Convocation is an important ceremony that opens the senior year for Bridgewater State College seniors. The faculty seriously considered boycotting the September, 2004 convocation to demonstrate our frustration after working for two years without a contract. Senior class officers Shannon Moriarty & Elizabeth Robbins wrote the faculty, imploring us not to boycott this important event. For this and other reasons, we did not boycott the event, though we did engage in informatinoal picketing. At the convocation, Ms. Moriarty spoke eloquently about the need to support public higher education. This is my response to her talk and to the original letter.

Bridgewater, Massachusetts
September 26, 2004

Shannon and Elizabeth,

Thank you for representing your fellow students well in a difficult time, both in communicating with faculty members and in speaking to the campus community at convocation. I have a few thoughts to share as an individual (and rather opinionated) faculty member.

Your speech, Shannon, invoking our origins in the egalitarian vision of Horace Mann, reveals a nuanced understanding of the challenges we face as public education champions in this rather peculiar Commonwealth. Unlike any other state in which I have lived, public higher education is the enemy of politicians of both parties in Massachusetts. I came here most recently from Texas, where former Governor George W. Bush's own daughters attend a public institution. That would never happen here, for reasons that remain a mystery to me.

I think that you now understand the reasons that many members of the faculty were willing to boycott this year's convocation. It is not for a lack of dedication to students that we think it is time for dramatic action; our motivation is precisely the opposite. The Board of Higher Education knows that we are dedicated to our students. One reason that they are able to treat us shabbily is that they know we are committed enough that we will not allow you to be harmed in our struggle with them. I call this being "punished for our loyalty," a phrase I have been using almost since the day I started here in 1997.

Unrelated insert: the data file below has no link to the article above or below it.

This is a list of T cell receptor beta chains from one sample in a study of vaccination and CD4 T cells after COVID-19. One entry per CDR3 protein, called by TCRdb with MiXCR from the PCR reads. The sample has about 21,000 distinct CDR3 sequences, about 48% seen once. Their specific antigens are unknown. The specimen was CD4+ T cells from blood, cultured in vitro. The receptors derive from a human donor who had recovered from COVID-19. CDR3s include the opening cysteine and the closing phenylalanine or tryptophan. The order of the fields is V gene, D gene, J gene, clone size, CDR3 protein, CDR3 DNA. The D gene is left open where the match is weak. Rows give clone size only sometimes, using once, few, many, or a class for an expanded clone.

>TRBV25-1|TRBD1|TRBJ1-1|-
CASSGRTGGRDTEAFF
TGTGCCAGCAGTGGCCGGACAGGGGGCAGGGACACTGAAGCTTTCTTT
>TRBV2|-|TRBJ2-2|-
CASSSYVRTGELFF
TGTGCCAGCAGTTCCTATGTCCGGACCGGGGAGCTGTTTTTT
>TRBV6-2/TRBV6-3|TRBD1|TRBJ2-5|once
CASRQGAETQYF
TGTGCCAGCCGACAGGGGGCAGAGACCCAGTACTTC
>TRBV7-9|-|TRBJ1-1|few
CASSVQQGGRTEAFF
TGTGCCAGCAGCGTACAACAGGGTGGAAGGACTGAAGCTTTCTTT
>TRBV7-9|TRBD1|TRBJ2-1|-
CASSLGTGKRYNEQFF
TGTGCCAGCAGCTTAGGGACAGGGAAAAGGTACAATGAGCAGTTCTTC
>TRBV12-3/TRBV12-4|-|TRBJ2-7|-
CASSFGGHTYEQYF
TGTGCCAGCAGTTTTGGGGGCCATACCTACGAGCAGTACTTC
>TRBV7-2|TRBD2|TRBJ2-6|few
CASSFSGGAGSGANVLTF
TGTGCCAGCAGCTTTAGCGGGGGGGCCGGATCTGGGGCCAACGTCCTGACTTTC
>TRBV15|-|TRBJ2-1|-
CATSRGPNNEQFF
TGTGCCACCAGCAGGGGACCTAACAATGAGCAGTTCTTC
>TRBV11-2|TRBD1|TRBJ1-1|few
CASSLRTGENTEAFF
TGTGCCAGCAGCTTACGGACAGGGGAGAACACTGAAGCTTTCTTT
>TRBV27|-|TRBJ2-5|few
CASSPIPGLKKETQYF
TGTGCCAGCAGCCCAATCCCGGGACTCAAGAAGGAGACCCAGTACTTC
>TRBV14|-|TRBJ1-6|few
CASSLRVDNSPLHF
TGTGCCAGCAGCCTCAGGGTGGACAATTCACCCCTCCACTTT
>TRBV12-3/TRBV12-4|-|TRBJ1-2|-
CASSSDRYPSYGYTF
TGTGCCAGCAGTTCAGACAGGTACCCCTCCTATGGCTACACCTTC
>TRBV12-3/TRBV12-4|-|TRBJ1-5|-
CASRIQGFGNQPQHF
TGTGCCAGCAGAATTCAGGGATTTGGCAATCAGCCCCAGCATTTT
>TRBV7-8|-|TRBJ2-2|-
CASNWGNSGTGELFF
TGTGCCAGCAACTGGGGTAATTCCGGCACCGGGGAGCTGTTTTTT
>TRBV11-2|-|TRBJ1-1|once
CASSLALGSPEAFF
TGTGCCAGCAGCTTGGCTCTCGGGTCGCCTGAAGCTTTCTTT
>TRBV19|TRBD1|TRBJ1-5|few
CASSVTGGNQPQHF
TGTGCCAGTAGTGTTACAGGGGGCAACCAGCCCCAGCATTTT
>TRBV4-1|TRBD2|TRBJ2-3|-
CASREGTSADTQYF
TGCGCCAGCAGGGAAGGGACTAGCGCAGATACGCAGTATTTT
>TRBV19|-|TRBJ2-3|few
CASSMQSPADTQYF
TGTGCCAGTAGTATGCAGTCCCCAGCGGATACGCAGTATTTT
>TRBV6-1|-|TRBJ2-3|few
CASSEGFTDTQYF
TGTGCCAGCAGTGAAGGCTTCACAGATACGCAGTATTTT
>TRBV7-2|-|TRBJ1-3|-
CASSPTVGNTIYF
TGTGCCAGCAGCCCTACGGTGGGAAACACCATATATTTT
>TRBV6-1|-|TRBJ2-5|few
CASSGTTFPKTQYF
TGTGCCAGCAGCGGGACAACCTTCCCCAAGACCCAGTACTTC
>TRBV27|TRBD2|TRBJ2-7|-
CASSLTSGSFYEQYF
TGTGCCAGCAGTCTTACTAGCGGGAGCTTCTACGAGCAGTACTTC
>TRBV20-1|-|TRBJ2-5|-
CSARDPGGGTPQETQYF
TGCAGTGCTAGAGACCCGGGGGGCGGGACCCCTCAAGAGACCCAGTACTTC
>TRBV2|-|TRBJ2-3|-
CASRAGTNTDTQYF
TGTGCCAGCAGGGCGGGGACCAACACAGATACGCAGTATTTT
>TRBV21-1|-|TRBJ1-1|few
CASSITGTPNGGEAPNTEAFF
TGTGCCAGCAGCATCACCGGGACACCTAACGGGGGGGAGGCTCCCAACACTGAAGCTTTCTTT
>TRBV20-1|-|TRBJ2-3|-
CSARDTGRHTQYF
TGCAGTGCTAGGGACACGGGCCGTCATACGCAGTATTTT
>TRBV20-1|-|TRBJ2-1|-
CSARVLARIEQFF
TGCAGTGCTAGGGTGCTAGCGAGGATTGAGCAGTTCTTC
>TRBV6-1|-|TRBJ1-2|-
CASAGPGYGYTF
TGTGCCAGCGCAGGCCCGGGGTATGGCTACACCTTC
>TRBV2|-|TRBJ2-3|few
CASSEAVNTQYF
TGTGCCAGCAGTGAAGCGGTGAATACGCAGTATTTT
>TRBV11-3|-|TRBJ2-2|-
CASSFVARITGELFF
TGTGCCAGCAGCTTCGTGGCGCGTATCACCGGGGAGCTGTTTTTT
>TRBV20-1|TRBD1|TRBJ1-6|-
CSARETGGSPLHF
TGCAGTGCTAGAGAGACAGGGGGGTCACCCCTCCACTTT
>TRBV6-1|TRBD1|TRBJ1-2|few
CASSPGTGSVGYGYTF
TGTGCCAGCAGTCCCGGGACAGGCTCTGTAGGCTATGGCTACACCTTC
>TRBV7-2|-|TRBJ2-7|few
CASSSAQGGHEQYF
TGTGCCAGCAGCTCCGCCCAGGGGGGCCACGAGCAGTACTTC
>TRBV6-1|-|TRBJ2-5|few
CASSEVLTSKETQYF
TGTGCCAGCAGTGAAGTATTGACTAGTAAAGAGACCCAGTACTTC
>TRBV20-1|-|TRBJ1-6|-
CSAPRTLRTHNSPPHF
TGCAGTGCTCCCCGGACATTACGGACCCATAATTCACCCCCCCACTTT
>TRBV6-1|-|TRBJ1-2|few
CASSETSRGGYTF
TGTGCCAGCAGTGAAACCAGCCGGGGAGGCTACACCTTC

After convocation, I overheard a colleague saying that it was good that we participated, because students should not become pawns in our struggle with the Board of Higher Education. Although I have said similar things in the past, I can no longer describe the situation in quite this way, because it is an inversion. I now see the faculty and librarians (and custodians, secretaries, and managers) as pawns in a struggle between the Board of Higher Education and students. That is, some members of the BHE do not think state college students deserve - or can even really absorb and use - a liberal arts education. They are trying to get us to deny you a world-class education. We refuse.

As we move forward, I think we need to recognize that the stakes really are this high. We must avoid doing real harm to students in the short term, but it is even more important to keep Horace Mann's dream alive for the long term. Participation in real higher education is a public good, and the Commonwealth should support you in that endeavor.

You may have noticed that faculty members and librarians in attendance today were wearing pro-contract buttons today and that some of us were handing out fliers. We had decided that this approach would be more effective than boycotting an event about which the BHE does not care at all.

You might also have noticed that some of us had red bumper stickers reading "Attacking State Colleges Is Class Warfare." We have had one on our car for about five years. I keep thinking I will take it off when the attacks end, but so far they have not. Even when the faculty and librarians got a contract, the attacks started in a new form on the other unions and college operating budgets. I still hope to take it off some day, but when we got a new car this week, one of my first priorities was to get a replacement sticker. Professor Stonehouse has a supply of these. I would encourage you, fellow students, administrators, and fellow faculty members and librarians to ask for some. I did not get Prof. Stonehouse's permission for this, but if she runs out and we have to print more, I would take that as a positive sign!

Associate Professor of Geography
Bridgewater State College

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